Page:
Tuesday, January 29, 2013

Health Tracks, Revisited

It is easy to kill a player character, so that decision doesn't really interest me. However, a player saying, "This cause right here, this one is worth me dying for," is damn interesting to me as a GM. I enjoy the way that Fate, per Dresden Files, has a stress tracks to determine when a conflict ends, as well as allowing the player to choose to take long term wounds to stay in the fight as well; similarly, Fate bribes the characters to be willing to lose a conflict by gaining Fate Points by conceding before a roll is made.

I, previously, riffed on an idea by setting stakes overtly in what you were willing to risk. On my Facebook page it received a lot of flak because it broke how people thought it should work - because the principle is that minions should be less likely to risk death. They made a decent point, even with my preference of sacrificing reality for a really good narrative, i.e., modeling fiction, not physics.

So how to deal with health came up again in terms of how to model cinematic damage. And there were a few two ideas there that I wanted to capture:
  • The more you get beaten up, the more you demonstrate your determination to fight, the better you fight. Tenra Bansho Zero, an Japanese Fantasy game, flat out has two stats: Vitality, which once lost, you are knocked out, and Wounds, which give you a bonus to fighting instead of losing vitality.
  • There is no real death spiral in cinematic fighting, ala Savage Worlds, there's a shaken/stunned, maybe an injured, incapacitated/taken out, and dead. And the last is rare for the hero.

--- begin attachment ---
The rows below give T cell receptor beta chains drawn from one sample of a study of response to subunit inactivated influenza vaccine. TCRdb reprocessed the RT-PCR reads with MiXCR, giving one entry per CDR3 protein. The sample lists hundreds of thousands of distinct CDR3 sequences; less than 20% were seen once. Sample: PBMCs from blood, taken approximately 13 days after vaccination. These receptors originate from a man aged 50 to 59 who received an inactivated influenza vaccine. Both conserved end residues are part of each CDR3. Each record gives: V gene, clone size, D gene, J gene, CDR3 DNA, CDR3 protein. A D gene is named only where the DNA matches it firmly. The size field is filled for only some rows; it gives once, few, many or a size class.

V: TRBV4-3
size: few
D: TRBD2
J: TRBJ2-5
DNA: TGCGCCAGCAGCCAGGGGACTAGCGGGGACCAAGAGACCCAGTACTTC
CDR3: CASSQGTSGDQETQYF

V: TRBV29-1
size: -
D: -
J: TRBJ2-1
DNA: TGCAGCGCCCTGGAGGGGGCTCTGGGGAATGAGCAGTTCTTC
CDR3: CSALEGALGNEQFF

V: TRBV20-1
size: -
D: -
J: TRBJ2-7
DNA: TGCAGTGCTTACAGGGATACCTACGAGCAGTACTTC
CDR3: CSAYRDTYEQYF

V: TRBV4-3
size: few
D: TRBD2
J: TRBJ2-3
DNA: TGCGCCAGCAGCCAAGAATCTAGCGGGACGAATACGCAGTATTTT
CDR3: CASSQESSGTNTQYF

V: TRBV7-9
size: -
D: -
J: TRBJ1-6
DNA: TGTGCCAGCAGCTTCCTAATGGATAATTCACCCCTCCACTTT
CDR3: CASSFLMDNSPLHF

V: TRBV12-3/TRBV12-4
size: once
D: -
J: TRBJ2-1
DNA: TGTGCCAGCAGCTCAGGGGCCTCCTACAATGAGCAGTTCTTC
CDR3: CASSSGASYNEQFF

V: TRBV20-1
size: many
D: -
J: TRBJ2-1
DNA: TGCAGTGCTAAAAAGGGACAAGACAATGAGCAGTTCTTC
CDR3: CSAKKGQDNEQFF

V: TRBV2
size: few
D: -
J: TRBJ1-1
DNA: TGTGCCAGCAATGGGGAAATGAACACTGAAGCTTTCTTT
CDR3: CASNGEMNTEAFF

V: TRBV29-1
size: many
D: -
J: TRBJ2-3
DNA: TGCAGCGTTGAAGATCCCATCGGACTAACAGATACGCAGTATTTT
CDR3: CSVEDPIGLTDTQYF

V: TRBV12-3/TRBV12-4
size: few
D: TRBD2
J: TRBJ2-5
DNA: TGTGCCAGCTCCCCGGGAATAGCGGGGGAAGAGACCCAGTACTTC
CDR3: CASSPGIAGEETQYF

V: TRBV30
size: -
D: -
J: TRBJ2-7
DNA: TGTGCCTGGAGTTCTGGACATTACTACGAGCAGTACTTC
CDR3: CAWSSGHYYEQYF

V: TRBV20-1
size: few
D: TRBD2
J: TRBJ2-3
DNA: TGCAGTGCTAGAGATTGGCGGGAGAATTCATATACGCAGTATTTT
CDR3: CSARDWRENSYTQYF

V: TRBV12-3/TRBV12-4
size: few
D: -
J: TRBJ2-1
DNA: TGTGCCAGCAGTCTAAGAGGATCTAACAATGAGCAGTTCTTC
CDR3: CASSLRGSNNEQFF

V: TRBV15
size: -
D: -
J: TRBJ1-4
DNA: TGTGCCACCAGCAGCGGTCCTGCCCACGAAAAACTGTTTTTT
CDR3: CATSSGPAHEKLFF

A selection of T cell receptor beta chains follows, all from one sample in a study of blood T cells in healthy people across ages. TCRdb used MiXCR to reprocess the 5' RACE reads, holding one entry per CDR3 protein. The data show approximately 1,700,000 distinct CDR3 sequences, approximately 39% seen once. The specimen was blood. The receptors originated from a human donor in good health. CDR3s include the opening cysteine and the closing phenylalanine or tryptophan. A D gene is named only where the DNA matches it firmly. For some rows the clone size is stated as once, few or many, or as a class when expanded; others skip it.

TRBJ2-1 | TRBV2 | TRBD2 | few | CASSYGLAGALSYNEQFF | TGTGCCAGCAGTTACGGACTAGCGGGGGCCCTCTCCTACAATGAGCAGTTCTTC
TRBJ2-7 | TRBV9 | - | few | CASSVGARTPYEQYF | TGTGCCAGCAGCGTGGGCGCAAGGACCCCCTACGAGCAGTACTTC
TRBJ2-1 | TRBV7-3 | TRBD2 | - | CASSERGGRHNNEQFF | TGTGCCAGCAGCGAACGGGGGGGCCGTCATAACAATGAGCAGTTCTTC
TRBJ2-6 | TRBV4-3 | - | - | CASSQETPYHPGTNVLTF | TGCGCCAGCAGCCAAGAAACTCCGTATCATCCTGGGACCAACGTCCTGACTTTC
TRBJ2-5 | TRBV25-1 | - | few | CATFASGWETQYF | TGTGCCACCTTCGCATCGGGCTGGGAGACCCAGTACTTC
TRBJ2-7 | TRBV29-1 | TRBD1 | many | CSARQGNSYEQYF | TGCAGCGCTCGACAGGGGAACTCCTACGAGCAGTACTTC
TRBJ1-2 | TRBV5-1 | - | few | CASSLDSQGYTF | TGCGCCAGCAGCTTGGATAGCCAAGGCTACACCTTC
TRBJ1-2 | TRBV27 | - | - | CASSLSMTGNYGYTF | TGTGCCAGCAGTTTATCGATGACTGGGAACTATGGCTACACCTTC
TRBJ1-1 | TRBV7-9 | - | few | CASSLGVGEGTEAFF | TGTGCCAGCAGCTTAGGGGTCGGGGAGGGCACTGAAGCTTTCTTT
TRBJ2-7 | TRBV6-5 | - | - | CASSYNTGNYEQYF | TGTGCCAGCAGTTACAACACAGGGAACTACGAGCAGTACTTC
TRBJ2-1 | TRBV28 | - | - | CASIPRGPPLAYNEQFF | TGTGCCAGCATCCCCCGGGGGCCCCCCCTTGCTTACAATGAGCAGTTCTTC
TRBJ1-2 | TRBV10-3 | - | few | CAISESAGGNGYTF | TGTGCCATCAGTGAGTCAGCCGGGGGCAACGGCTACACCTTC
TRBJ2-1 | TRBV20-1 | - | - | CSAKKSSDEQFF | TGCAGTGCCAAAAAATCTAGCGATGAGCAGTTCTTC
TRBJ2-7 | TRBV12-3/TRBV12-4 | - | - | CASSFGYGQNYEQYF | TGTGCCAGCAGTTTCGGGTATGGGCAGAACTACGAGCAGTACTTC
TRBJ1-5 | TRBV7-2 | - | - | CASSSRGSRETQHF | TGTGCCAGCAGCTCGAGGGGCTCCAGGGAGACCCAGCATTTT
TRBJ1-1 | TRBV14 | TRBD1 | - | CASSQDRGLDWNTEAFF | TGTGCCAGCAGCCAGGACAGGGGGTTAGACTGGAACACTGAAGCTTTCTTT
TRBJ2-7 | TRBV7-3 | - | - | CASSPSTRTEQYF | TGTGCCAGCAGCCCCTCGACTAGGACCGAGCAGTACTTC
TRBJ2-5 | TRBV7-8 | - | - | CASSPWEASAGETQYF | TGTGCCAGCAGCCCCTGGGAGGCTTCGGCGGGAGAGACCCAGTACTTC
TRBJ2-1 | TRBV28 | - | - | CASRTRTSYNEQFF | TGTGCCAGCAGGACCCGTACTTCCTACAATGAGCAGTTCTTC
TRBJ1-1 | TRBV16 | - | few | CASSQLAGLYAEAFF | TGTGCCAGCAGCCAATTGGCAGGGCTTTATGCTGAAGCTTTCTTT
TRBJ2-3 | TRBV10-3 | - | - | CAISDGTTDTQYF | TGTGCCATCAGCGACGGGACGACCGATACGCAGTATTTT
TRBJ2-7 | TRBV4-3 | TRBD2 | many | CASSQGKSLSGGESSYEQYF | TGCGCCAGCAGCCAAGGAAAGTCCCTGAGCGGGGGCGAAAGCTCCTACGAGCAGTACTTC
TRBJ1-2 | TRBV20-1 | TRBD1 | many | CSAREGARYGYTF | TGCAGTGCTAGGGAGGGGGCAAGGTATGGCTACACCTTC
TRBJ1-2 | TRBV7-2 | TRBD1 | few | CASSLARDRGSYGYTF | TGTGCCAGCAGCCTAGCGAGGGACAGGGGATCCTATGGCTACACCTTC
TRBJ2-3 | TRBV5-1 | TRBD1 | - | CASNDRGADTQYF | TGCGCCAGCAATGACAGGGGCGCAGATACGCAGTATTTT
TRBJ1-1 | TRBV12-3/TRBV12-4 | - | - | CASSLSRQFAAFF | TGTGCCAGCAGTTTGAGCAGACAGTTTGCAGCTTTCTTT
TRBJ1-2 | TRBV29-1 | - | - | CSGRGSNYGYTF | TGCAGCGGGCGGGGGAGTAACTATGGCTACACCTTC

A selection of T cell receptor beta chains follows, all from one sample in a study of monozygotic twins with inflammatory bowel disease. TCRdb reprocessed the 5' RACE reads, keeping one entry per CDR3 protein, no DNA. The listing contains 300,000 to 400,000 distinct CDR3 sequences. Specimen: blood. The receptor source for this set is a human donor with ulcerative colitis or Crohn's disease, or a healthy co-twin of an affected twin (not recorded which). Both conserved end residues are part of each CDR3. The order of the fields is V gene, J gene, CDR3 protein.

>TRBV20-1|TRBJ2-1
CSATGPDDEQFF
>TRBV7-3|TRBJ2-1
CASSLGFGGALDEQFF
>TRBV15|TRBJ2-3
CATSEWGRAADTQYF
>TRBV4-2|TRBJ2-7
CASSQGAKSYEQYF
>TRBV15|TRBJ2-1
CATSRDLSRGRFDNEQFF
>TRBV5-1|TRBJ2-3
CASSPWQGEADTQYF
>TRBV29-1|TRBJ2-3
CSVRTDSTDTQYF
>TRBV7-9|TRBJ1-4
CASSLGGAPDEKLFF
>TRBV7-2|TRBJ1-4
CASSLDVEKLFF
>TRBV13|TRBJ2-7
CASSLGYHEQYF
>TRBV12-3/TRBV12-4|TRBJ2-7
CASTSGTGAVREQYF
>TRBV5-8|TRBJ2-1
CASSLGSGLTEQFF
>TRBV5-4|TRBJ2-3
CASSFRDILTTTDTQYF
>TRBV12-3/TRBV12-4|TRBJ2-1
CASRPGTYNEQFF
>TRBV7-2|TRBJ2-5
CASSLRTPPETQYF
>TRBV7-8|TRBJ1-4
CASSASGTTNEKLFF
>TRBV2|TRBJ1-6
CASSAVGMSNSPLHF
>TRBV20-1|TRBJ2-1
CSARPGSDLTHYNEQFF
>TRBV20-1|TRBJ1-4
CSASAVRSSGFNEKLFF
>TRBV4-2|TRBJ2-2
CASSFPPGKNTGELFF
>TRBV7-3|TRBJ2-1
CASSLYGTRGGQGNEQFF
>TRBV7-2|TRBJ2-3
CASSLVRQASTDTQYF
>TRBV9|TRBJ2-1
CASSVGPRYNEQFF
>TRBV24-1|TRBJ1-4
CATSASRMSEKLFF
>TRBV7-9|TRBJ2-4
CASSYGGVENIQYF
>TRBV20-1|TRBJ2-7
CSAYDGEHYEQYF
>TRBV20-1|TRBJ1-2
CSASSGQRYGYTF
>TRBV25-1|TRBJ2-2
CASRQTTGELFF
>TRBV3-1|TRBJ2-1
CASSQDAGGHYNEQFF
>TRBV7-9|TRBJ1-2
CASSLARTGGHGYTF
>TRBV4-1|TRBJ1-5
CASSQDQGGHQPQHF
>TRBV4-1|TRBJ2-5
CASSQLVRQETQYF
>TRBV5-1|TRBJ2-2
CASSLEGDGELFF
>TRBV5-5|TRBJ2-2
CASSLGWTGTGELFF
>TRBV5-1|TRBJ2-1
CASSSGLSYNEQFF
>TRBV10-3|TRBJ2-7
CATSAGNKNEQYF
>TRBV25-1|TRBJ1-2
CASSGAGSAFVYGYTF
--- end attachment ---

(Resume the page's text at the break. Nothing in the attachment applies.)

So how do I combine these? To do something vaguely White Wolf inspired (i.e., rating of 1-5) not unusual, I'd envision the track looking something like this (and remember, my young toddler probably has more artistic skills than I do):

The principle is the same, bad stuff happens to you, you mark off Body or Spirit tracks depending on the nature of the bad stuff. If you don't want to mark off the bad stuff, you mark off a point of Grit, get a die bonus - with more and more grit showing how bad you want to risk it.

Then the question is, how you do recovery Grit? The first way that comes to mind is through time, you slowly regain more and more Grit. In the short term, you might take long term penalties, i.e., wounds to regain the Grit.

I'm not entirely sure how to make it work, as I don't really have any other bits to hang off it, but it was an interesting enough concept I wanted to record it, so in six months when I get bored at work and want to play around, I can think about how to incorporate this into a more holistic system.

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